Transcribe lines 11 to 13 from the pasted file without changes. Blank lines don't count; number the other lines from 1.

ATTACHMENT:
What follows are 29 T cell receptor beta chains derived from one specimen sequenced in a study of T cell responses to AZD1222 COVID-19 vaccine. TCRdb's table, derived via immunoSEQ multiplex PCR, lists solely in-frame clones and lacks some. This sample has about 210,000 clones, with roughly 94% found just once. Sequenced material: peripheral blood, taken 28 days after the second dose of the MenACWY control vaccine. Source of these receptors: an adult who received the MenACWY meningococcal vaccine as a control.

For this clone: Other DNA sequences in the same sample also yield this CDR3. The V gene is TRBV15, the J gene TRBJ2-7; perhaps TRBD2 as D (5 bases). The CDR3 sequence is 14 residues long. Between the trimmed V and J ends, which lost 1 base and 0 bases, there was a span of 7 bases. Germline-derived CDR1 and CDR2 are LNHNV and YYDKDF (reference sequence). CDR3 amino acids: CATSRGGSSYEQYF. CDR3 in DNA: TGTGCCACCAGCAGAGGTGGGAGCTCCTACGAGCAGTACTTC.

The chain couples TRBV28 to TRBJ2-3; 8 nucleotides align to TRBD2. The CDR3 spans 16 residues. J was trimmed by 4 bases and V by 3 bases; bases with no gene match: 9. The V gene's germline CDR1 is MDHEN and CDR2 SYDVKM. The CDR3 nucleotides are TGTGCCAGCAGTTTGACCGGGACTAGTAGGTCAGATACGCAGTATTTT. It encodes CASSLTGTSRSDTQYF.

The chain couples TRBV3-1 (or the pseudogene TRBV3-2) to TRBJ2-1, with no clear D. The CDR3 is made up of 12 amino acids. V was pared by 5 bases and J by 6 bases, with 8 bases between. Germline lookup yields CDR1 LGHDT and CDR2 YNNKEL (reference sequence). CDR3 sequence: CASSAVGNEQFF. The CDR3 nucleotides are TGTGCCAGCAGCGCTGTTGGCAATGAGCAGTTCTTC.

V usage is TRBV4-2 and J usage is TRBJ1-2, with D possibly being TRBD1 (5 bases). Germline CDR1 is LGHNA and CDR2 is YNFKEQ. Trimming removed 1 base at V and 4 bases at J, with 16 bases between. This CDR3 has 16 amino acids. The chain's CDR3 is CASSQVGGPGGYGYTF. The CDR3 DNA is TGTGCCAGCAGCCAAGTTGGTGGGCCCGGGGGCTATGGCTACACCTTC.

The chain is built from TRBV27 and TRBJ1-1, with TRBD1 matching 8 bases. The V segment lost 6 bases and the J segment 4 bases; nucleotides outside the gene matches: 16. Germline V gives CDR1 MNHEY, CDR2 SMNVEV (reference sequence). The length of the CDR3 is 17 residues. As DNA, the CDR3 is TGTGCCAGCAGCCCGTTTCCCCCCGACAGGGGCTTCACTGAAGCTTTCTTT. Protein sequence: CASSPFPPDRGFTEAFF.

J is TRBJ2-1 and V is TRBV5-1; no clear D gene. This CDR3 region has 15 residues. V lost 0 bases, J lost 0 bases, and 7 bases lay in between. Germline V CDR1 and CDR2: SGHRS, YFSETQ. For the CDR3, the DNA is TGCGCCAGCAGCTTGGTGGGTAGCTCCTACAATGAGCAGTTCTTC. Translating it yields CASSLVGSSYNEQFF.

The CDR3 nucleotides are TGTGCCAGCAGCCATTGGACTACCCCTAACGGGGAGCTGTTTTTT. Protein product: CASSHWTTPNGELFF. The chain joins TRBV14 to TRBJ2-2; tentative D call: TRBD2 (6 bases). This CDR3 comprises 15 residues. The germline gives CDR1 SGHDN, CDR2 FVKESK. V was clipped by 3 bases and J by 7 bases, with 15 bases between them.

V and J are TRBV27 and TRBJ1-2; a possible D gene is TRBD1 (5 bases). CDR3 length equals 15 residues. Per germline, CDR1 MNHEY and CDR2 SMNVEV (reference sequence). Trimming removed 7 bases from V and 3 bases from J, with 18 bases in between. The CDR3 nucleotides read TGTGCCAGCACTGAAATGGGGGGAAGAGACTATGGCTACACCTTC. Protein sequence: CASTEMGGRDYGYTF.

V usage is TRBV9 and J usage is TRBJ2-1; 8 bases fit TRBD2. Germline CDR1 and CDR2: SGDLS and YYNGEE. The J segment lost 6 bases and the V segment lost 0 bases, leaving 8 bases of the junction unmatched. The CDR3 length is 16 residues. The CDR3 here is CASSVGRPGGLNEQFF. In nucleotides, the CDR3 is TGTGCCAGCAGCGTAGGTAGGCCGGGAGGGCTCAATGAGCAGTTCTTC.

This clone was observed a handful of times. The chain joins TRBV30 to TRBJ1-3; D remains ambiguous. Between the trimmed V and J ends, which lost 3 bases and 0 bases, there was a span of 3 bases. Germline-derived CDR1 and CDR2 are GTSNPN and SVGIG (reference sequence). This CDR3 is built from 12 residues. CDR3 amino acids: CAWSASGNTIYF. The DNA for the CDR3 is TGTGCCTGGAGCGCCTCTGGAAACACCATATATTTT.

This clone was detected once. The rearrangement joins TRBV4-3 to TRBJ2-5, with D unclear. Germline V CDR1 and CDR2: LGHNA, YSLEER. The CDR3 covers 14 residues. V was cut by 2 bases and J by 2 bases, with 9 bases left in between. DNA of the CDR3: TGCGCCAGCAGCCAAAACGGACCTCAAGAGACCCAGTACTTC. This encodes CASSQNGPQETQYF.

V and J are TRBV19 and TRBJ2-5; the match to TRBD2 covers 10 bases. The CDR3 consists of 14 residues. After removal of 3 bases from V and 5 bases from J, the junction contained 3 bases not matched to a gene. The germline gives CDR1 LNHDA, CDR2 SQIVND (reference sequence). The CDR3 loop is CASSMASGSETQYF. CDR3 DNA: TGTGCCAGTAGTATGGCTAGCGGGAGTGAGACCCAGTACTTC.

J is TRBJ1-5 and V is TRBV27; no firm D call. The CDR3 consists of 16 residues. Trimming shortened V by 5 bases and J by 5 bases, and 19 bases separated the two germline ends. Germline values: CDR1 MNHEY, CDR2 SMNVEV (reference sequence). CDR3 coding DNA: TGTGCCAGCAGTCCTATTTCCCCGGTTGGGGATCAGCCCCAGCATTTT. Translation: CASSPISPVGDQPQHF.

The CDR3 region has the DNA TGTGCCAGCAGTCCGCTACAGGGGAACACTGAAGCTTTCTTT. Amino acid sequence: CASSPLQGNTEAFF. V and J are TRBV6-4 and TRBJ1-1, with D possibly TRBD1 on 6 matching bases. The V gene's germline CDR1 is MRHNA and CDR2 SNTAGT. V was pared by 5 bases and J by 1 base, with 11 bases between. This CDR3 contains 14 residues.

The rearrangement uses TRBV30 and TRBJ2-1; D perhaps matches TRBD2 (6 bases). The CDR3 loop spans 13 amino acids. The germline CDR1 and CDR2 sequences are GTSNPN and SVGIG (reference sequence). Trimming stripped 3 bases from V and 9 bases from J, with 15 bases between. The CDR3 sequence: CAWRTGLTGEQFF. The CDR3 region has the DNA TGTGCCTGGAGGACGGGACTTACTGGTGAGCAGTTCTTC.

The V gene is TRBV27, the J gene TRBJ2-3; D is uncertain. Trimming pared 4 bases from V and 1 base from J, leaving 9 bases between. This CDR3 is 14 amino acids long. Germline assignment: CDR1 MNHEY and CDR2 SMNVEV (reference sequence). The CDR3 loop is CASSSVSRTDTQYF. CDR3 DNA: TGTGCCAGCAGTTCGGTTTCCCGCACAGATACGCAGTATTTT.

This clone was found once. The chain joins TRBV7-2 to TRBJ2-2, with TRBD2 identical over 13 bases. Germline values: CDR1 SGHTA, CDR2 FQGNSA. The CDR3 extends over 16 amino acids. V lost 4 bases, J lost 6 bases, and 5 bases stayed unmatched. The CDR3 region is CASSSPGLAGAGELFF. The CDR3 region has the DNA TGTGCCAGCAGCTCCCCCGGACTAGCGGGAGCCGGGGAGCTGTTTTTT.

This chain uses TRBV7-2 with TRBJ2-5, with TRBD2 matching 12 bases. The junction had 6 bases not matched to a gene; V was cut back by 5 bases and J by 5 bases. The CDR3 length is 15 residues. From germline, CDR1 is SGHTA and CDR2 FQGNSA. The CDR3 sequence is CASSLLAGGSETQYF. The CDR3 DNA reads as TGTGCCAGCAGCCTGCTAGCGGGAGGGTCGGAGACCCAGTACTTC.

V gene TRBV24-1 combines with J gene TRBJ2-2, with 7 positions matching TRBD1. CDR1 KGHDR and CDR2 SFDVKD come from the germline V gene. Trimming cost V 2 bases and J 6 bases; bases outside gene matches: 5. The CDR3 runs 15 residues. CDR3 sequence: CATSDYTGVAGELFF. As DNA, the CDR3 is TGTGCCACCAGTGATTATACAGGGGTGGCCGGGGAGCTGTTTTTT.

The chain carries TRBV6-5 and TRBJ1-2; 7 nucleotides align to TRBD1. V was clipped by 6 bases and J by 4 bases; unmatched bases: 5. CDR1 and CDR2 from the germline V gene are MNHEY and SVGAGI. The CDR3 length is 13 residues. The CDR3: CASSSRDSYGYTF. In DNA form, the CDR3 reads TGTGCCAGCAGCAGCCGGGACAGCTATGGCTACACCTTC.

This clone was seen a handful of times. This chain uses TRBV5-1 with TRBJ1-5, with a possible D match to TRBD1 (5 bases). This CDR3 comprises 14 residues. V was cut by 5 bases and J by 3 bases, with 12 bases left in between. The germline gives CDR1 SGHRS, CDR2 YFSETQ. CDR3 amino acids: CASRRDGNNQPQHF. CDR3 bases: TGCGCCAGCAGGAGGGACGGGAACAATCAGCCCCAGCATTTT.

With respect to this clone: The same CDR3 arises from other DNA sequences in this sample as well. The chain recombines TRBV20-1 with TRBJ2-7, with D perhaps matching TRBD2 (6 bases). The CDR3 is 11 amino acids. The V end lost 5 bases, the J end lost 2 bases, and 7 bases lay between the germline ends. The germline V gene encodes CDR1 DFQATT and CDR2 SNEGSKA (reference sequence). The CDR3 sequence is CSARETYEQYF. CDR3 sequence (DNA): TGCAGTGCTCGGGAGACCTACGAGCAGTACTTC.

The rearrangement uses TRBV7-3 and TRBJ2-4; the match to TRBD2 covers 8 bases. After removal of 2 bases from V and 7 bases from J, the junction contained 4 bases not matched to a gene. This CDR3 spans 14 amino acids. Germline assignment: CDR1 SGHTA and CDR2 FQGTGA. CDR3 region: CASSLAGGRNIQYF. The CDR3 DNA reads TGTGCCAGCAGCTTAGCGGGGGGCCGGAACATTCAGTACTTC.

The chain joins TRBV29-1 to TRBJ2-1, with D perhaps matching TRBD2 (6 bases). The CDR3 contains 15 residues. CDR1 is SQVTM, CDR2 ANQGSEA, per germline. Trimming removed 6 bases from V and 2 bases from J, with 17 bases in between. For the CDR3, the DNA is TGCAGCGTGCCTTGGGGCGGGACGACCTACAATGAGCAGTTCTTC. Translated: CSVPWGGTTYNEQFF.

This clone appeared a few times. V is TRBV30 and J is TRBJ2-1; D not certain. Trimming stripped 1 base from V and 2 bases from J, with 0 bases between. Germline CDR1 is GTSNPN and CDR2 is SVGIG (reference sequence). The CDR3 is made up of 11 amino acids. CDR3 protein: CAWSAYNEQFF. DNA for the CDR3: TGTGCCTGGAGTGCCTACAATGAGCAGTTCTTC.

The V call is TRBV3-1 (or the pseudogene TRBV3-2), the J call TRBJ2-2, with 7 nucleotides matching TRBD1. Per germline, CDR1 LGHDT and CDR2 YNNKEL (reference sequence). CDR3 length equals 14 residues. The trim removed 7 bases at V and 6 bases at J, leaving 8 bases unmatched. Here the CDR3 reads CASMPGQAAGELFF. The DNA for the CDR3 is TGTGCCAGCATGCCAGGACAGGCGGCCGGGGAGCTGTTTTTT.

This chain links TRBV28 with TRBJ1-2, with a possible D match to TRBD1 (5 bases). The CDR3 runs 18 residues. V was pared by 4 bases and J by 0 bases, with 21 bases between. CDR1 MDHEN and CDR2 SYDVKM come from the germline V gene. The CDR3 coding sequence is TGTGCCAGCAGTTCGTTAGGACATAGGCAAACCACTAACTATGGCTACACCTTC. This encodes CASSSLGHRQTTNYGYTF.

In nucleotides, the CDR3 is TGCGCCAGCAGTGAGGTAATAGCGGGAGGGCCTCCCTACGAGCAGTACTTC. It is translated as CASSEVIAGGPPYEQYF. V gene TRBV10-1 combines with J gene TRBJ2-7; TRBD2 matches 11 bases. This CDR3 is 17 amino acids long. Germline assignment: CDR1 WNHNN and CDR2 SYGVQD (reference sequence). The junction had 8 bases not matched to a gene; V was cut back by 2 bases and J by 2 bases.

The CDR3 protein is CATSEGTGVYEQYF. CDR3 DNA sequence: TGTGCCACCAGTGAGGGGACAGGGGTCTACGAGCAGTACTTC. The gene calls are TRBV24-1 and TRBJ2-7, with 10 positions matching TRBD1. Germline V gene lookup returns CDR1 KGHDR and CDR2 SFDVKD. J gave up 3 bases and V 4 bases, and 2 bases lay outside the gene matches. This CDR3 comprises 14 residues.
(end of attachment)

This clone was observed a handful of times. The chain joins TRBV30 to TRBJ1-3; D remains ambiguous. Between the trimmed V and J ends, which lost 3 bases and 0 bases, there was a span of 3 bases. Germline-derived CDR1 and CDR2 are GTSNPN and SVGIG (reference sequence). This CDR3 is built from 12 residues. CDR3 amino acids: CAWSASGNTIYF. The DNA for the CDR3 is TGTGCCTGGAGCGCCTCTGGAAACACCATATATTTT.

This clone was detected once. The rearrangement joins TRBV4-3 to TRBJ2-5, with D unclear. Germline V CDR1 and CDR2: LGHNA, YSLEER. The CDR3 covers 14 residues. V was cut by 2 bases and J by 2 bases, with 9 bases left in between. DNA of the CDR3: TGCGCCAGCAGCCAAAACGGACCTCAAGAGACCCAGTACTTC. This encodes CASSQNGPQETQYF.

V and J are TRBV19 and TRBJ2-5; the match to TRBD2 covers 10 bases. The CDR3 consists of 14 residues. After removal of 3 bases from V and 5 bases from J, the junction contained 3 bases not matched to a gene. The germline gives CDR1 LNHDA, CDR2 SQIVND (reference sequence). The CDR3 loop is CASSMASGSETQYF. CDR3 DNA: TGTGCCAGTAGTATGGCTAGCGGGAGTGAGACCCAGTACTTC.